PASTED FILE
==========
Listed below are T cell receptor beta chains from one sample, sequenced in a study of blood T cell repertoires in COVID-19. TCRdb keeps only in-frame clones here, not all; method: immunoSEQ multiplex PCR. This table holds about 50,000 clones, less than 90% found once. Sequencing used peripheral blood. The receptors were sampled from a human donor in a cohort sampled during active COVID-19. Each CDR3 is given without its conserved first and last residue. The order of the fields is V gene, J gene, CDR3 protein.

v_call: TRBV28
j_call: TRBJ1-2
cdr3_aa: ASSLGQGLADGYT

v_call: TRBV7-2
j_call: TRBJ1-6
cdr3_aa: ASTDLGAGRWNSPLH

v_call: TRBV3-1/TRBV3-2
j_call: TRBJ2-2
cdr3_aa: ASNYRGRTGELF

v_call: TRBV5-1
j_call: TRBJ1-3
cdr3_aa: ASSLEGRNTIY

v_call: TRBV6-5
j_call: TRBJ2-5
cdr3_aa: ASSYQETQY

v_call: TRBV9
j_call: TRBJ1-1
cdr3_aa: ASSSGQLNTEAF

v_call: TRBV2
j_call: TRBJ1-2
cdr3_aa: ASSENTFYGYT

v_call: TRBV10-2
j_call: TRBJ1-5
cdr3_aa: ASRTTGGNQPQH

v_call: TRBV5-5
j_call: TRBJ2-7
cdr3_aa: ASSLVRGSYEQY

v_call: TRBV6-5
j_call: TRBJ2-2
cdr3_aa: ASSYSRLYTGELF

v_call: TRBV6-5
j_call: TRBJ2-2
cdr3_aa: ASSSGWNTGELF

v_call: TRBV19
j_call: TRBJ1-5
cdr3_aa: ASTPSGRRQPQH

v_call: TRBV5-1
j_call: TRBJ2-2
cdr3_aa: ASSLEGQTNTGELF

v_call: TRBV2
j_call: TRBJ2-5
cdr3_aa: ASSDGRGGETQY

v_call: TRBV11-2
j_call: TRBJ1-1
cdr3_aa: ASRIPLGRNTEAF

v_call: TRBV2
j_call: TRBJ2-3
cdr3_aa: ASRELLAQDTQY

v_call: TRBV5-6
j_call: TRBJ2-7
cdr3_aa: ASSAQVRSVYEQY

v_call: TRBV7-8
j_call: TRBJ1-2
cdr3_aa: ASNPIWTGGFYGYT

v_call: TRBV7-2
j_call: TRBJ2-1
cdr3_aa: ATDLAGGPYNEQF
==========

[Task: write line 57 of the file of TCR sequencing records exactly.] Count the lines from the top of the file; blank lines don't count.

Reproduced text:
j_call: TRBJ2-1